PCST Network

Public Communication of Science and Technology


What are we trying to teach?
A conceptually based approach to science communication training

Ayelet Baram-Tsabari  

The rapid growth in public communication of science and technology has led to a highly diverse and large number of training programs. Each of these programs engages in teaching. Where there is teaching, there are learners. That shift to learning-centered approach is the focus of our project, asking: what are the learning goals of science communication training? As the PCST field matures, we believe it will be useful to identify a comprehensive set of learning goals for future trainings, ones that draw fully from the range of fields that comprise PCST. Learning goals identify what the teacher or trainer is trying to achieve. They provide a framework for deciding what will be counted as success and how evidence of learning will be gathered and analyzed at the individual level (assessment) and the course level (evaluation). We base our work on a set of six strands of learning developed for "learning science in informal environments" (Bell et al. 2009). Our adapted list includes learning outcomes in affective issues, content knowledge, methods, reflection, participation, and identity. We reviewed dozens of research articles describing and reviewing science communication training for scientists. From them we identified both explicit and implicit learning goals. These were classified according to the conceptual framework described above. We identified gaps in the outcomes especially in the areas of affective learning and identity formation. Ideas for evidence of success and items to evaluate them are suggested. We do not expect that any one program would attempt to achieve all the learning goals. But we believe that conceptual coherence can help course designers identify important goals. Creating a common language will increase the ability to compare outcomes across courses and programs, identifying approaches that best fit particular education, training, and communication contexts.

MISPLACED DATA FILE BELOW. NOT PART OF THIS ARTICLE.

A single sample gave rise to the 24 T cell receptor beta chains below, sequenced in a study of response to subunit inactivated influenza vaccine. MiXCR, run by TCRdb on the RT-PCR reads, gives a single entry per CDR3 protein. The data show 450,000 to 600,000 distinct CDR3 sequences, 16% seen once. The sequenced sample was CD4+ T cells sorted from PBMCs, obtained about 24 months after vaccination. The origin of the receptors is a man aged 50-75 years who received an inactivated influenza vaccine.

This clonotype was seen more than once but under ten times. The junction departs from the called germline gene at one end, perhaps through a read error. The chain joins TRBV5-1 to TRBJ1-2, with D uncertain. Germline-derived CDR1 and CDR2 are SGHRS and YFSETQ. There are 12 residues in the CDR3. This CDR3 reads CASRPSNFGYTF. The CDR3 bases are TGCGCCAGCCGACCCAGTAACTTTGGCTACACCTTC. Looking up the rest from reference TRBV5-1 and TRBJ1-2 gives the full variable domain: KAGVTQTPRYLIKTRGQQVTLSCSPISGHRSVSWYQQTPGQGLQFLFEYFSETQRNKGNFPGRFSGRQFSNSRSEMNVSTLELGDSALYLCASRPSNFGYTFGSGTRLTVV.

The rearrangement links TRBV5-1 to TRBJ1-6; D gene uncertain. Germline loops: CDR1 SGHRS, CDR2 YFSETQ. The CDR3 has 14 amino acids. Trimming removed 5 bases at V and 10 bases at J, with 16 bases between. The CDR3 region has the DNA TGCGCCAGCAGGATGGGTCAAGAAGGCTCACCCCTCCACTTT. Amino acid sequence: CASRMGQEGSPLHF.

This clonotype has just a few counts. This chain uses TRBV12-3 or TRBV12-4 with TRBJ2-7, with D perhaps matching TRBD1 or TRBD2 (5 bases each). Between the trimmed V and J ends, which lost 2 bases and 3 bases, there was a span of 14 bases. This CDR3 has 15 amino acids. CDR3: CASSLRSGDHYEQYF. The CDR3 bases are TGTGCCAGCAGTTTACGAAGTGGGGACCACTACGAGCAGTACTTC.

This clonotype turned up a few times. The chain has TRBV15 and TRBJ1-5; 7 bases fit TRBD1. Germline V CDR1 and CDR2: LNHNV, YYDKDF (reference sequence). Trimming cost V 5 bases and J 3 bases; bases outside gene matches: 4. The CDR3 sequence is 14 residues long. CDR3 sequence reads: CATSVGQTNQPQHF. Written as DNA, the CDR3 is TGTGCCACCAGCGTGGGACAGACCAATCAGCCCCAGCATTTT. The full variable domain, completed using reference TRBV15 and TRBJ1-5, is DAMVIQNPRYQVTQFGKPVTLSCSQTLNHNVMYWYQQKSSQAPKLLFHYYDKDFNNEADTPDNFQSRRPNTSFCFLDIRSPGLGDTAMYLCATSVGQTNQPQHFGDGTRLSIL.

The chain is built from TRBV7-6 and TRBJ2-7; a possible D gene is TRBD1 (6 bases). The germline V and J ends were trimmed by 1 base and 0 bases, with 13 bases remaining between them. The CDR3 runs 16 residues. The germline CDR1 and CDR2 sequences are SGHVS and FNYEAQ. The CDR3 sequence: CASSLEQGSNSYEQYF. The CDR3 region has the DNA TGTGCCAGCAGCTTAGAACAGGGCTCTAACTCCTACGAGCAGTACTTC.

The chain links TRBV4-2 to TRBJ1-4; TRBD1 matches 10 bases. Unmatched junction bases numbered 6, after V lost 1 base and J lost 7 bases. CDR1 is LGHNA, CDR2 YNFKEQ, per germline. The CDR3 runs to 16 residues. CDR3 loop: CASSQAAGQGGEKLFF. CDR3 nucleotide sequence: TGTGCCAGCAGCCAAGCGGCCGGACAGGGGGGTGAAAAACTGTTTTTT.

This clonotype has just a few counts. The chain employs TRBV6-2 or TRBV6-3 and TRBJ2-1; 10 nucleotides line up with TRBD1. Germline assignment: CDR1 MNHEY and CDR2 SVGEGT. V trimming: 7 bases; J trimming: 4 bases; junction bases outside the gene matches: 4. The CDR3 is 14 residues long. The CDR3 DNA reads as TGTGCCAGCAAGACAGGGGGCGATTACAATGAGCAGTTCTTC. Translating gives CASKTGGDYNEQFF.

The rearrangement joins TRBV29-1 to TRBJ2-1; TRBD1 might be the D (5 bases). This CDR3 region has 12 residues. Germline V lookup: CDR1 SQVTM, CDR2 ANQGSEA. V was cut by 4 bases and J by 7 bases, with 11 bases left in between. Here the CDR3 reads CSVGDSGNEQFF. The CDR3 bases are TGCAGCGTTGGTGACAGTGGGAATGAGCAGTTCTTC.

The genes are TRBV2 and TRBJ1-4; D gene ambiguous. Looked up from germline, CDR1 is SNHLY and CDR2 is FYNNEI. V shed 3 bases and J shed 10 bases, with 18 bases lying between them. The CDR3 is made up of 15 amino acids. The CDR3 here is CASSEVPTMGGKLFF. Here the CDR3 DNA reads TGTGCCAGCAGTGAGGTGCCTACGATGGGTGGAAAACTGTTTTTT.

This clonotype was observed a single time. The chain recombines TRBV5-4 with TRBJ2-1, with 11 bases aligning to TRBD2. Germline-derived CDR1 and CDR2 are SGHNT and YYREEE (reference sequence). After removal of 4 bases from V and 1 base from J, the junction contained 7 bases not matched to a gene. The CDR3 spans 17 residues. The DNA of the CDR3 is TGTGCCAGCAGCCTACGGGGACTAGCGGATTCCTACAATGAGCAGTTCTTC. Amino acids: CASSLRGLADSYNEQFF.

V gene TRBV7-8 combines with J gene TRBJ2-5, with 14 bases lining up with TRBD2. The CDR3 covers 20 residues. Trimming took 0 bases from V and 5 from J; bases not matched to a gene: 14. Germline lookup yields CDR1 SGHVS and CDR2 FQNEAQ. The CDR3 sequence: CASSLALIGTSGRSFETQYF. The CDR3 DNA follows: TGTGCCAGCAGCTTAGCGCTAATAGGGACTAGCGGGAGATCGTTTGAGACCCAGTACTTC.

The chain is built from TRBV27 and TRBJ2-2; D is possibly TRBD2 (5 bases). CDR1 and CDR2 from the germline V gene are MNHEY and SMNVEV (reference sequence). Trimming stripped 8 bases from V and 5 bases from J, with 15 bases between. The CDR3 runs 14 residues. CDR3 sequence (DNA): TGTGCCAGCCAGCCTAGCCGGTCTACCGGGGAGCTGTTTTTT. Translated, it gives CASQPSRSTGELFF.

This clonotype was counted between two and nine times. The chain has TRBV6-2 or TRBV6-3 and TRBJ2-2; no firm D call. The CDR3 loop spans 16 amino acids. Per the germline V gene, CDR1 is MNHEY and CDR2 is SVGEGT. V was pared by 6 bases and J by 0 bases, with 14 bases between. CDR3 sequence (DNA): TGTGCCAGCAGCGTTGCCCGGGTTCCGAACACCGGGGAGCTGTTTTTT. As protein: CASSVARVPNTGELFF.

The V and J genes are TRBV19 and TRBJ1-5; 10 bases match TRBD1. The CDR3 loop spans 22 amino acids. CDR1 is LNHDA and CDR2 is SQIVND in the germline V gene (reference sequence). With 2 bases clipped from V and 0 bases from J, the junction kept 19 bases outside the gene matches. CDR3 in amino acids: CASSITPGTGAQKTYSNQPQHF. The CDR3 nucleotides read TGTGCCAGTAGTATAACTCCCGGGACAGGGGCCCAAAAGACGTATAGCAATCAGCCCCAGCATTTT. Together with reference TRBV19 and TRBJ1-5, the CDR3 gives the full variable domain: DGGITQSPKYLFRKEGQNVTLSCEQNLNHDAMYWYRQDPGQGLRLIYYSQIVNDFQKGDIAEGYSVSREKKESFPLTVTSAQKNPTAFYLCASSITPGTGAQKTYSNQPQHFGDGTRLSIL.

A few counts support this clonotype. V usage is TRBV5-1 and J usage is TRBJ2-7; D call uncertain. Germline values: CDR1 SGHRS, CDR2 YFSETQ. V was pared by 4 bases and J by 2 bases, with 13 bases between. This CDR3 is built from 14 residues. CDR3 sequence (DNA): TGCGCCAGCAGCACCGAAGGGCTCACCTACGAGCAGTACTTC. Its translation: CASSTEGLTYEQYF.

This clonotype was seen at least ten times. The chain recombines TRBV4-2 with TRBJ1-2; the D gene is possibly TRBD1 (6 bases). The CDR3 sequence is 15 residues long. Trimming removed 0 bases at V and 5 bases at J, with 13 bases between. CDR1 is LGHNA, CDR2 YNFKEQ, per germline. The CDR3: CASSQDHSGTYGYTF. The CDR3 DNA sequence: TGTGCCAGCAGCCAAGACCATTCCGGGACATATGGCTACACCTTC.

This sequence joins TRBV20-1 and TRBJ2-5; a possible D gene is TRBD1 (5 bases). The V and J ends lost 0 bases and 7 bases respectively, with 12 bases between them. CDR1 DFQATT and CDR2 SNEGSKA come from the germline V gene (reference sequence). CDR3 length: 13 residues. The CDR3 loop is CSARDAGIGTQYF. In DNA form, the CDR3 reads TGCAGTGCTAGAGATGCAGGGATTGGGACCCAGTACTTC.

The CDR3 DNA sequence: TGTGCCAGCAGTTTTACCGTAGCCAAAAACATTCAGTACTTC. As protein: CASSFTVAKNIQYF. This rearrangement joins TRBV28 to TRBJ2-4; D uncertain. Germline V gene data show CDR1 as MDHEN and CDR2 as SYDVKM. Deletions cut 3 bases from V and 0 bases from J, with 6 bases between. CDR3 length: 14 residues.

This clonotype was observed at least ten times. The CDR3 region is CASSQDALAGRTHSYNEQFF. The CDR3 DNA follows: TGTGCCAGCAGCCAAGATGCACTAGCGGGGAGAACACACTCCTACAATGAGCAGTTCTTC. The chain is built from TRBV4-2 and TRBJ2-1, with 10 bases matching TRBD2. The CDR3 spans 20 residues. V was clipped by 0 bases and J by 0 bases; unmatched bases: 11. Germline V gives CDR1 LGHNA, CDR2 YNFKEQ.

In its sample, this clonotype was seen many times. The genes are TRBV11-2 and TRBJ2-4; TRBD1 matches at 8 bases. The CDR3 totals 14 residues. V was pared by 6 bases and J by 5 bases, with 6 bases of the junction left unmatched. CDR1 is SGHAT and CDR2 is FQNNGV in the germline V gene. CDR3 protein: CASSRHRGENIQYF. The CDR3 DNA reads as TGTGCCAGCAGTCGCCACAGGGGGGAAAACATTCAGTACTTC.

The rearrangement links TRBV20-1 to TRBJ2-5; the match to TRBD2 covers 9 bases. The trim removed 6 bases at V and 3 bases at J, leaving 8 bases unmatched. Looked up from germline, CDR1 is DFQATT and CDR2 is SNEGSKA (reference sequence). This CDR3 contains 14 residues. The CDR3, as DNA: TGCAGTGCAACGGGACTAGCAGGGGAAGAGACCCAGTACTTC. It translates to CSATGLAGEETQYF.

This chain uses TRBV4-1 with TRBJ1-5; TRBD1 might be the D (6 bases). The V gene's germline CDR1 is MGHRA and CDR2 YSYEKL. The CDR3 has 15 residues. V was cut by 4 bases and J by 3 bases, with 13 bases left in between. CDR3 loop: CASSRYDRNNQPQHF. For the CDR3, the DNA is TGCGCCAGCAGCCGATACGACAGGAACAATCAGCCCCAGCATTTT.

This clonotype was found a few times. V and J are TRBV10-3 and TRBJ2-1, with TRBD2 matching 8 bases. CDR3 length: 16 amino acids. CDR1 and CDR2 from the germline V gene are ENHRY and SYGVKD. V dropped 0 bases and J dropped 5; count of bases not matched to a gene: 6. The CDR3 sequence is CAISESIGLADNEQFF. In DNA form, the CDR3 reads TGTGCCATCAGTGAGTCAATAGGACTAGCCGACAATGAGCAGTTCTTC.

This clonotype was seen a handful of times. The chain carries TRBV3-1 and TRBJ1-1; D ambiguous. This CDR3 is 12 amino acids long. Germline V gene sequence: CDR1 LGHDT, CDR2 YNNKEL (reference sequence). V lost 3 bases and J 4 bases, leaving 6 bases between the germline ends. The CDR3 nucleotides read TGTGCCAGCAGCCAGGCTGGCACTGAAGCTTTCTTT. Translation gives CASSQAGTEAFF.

A copy of the full paper has not yet been submitted.